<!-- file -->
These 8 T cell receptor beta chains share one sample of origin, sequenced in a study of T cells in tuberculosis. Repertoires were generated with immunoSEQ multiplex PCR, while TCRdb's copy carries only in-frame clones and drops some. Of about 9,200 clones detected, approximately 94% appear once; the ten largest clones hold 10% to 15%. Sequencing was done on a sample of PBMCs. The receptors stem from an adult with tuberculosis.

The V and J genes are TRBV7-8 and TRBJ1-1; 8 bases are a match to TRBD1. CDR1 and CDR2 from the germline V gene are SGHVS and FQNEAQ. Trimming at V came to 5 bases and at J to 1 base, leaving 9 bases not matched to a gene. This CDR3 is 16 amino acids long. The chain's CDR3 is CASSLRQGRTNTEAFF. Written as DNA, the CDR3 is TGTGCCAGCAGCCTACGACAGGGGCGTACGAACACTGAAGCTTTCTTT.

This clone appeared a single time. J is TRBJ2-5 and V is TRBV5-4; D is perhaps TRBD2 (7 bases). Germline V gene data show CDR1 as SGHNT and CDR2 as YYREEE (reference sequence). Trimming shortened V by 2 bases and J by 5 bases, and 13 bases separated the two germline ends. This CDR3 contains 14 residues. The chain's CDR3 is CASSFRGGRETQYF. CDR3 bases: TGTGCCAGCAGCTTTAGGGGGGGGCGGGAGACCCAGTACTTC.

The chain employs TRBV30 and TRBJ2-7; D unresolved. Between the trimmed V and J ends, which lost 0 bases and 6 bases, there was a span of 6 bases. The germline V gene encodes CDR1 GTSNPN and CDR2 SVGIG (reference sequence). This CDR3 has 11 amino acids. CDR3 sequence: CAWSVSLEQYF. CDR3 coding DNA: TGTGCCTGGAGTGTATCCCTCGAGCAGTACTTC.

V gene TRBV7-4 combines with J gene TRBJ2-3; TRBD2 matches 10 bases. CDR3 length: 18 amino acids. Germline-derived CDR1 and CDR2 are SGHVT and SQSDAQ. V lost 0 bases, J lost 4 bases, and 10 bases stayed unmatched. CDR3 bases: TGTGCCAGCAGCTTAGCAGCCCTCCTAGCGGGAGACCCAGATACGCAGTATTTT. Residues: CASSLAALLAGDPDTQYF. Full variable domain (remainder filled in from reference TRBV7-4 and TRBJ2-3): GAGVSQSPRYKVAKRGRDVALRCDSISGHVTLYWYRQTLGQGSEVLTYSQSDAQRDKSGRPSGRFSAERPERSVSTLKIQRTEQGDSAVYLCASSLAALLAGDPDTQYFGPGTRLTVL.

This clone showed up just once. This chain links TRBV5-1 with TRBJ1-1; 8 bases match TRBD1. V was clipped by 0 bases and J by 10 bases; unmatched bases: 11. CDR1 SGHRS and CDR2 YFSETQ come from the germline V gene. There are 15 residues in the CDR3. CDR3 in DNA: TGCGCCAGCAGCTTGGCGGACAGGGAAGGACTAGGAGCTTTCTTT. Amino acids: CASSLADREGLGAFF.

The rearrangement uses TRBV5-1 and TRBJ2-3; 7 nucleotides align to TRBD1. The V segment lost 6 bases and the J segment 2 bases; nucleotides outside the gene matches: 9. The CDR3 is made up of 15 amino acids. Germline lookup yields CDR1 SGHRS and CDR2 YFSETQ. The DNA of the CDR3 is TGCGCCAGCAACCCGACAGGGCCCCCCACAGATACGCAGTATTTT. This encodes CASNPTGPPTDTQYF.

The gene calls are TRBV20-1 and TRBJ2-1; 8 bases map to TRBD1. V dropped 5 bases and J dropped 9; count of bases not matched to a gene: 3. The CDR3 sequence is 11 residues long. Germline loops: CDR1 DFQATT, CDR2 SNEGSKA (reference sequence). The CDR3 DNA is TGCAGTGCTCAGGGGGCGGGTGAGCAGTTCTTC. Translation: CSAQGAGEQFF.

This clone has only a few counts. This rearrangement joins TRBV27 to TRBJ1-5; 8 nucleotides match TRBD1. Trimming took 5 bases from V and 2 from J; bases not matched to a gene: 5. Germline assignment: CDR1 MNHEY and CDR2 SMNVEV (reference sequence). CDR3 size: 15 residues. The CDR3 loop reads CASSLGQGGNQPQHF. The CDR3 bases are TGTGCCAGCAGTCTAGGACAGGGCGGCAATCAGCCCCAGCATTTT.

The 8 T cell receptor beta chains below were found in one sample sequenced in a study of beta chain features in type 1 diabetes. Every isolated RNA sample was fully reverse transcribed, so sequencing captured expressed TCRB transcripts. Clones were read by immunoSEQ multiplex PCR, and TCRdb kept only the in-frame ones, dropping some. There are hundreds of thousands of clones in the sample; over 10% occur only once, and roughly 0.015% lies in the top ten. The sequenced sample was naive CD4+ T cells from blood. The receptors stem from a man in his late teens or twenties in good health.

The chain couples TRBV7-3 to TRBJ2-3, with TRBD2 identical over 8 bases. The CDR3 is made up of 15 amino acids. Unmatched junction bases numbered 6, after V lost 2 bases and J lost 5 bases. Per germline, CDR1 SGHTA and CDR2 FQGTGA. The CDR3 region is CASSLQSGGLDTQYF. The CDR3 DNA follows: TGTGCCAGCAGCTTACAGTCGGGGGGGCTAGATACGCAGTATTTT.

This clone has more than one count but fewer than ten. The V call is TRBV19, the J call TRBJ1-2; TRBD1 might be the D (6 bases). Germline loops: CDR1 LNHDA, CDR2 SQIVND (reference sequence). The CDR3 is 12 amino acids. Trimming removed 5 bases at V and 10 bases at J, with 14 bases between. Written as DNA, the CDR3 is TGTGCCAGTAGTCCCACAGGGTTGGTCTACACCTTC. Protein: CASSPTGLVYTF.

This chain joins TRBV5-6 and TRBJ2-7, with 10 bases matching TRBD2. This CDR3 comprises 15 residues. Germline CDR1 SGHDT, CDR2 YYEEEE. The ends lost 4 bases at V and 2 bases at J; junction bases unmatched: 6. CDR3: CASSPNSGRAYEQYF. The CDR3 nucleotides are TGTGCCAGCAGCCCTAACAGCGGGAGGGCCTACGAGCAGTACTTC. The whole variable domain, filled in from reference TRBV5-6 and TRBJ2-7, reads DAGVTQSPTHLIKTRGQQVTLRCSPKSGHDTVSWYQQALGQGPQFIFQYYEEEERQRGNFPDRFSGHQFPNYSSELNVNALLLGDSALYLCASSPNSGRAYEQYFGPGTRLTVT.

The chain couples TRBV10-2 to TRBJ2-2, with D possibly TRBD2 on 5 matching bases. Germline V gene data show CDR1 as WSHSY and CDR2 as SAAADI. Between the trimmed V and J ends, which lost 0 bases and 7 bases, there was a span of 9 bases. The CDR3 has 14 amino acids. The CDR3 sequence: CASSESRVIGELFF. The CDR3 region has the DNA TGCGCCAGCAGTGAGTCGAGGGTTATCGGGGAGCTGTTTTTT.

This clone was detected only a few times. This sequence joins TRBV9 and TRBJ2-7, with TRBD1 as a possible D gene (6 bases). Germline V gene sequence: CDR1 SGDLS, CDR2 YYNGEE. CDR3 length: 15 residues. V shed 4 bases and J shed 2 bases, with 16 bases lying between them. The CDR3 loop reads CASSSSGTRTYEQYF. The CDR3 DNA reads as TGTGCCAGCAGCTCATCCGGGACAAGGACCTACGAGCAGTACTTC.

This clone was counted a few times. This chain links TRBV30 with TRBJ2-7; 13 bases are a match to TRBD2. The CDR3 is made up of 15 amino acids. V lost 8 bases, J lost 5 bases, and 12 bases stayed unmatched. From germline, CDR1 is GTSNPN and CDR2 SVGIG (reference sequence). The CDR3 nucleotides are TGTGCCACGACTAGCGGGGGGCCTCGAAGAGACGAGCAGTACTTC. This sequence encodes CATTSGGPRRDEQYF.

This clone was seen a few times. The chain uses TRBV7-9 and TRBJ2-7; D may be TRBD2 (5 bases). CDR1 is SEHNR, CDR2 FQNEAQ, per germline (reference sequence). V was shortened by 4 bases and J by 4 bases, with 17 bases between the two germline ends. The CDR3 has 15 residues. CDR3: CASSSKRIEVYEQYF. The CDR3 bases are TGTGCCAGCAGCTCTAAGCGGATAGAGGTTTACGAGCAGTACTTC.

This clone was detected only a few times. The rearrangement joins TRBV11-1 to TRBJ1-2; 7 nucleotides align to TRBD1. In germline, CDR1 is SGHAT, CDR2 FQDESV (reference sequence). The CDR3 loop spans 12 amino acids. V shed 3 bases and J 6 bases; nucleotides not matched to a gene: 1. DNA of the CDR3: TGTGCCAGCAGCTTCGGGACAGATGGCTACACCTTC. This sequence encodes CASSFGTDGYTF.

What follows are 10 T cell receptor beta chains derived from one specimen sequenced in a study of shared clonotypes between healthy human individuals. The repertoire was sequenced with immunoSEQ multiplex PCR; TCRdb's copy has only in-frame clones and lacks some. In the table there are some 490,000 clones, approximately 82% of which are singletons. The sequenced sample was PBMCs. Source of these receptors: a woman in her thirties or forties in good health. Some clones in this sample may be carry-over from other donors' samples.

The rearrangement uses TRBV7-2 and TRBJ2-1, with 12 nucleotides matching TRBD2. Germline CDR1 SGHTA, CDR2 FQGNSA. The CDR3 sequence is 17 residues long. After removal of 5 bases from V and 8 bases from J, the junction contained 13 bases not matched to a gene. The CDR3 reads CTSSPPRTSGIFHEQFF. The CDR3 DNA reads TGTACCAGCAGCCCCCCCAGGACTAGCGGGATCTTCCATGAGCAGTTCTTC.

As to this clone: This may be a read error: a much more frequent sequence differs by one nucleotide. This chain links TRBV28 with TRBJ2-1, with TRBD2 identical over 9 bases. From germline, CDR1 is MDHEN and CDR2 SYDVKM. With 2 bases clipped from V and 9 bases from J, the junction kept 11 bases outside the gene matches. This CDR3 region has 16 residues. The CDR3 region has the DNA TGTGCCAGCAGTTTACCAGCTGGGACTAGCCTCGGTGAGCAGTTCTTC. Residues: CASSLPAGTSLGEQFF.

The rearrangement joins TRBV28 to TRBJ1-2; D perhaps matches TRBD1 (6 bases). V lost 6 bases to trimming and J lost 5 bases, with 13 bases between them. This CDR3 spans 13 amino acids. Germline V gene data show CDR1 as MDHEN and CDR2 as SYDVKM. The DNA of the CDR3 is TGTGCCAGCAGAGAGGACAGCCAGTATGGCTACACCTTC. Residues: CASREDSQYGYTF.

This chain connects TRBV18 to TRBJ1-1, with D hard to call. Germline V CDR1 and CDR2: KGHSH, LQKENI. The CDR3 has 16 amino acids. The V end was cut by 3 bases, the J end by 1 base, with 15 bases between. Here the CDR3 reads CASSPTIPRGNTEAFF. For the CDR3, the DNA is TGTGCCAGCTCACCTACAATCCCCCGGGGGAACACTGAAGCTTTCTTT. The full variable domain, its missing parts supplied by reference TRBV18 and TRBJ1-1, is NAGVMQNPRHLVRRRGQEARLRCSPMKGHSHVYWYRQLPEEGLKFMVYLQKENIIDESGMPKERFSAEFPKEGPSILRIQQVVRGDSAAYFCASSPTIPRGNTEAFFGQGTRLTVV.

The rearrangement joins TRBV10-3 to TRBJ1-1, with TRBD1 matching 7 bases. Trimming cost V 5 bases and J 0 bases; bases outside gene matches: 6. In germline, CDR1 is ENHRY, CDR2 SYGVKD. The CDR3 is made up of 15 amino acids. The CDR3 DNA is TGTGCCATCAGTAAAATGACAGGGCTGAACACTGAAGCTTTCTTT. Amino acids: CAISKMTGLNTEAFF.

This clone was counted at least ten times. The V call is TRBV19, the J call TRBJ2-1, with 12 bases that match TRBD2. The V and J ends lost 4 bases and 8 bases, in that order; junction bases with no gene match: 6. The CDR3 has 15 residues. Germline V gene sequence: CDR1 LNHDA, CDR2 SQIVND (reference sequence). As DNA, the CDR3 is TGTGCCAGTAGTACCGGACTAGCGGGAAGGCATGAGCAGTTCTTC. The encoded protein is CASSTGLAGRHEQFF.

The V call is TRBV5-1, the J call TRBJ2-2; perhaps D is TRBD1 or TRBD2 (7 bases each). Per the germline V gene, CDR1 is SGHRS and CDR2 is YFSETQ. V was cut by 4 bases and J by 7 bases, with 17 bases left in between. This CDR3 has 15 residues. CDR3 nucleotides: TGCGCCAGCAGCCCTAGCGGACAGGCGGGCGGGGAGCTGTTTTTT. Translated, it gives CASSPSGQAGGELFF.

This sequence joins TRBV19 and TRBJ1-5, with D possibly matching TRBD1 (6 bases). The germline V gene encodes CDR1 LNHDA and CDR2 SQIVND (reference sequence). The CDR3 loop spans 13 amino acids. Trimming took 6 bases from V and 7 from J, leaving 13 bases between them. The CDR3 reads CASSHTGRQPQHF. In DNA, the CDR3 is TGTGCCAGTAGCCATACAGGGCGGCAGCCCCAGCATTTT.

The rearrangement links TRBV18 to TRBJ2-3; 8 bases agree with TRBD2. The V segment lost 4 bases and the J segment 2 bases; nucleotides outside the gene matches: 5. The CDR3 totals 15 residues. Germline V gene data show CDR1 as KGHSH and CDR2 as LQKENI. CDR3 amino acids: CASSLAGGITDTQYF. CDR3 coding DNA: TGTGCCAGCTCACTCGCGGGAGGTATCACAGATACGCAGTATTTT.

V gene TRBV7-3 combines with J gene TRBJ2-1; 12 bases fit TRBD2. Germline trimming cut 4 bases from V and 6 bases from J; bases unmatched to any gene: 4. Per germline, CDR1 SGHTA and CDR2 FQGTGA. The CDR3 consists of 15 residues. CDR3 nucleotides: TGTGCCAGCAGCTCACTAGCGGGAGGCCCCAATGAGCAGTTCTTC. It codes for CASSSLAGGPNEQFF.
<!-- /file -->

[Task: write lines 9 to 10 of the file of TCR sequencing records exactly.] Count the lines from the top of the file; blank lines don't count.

This clone has only a few counts. This rearrangement joins TRBV27 to TRBJ1-5; 8 nucleotides match TRBD1. Trimming took 5 bases from V and 2 from J; bases not matched to a gene: 5. Germline assignment: CDR1 MNHEY and CDR2 SMNVEV (reference sequence). CDR3 size: 15 residues. The CDR3 loop reads CASSLGQGGNQPQHF. The CDR3 bases are TGTGCCAGCAGTCTAGGACAGGGCGGCAATCAGCCCCAGCATTTT.

The 8 T cell receptor beta chains below were found in one sample sequenced in a study of beta chain features in type 1 diabetes. Every isolated RNA sample was fully reverse transcribed, so sequencing captured expressed TCRB transcripts. Clones were read by immunoSEQ multiplex PCR, and TCRdb kept only the in-frame ones, dropping some. There are hundreds of thousands of clones in the sample; over 10% occur only once, and roughly 0.015% lies in the top ten. The sequenced sample was naive CD4+ T cells from blood. The receptors stem from a man in his late teens or twenties in good health.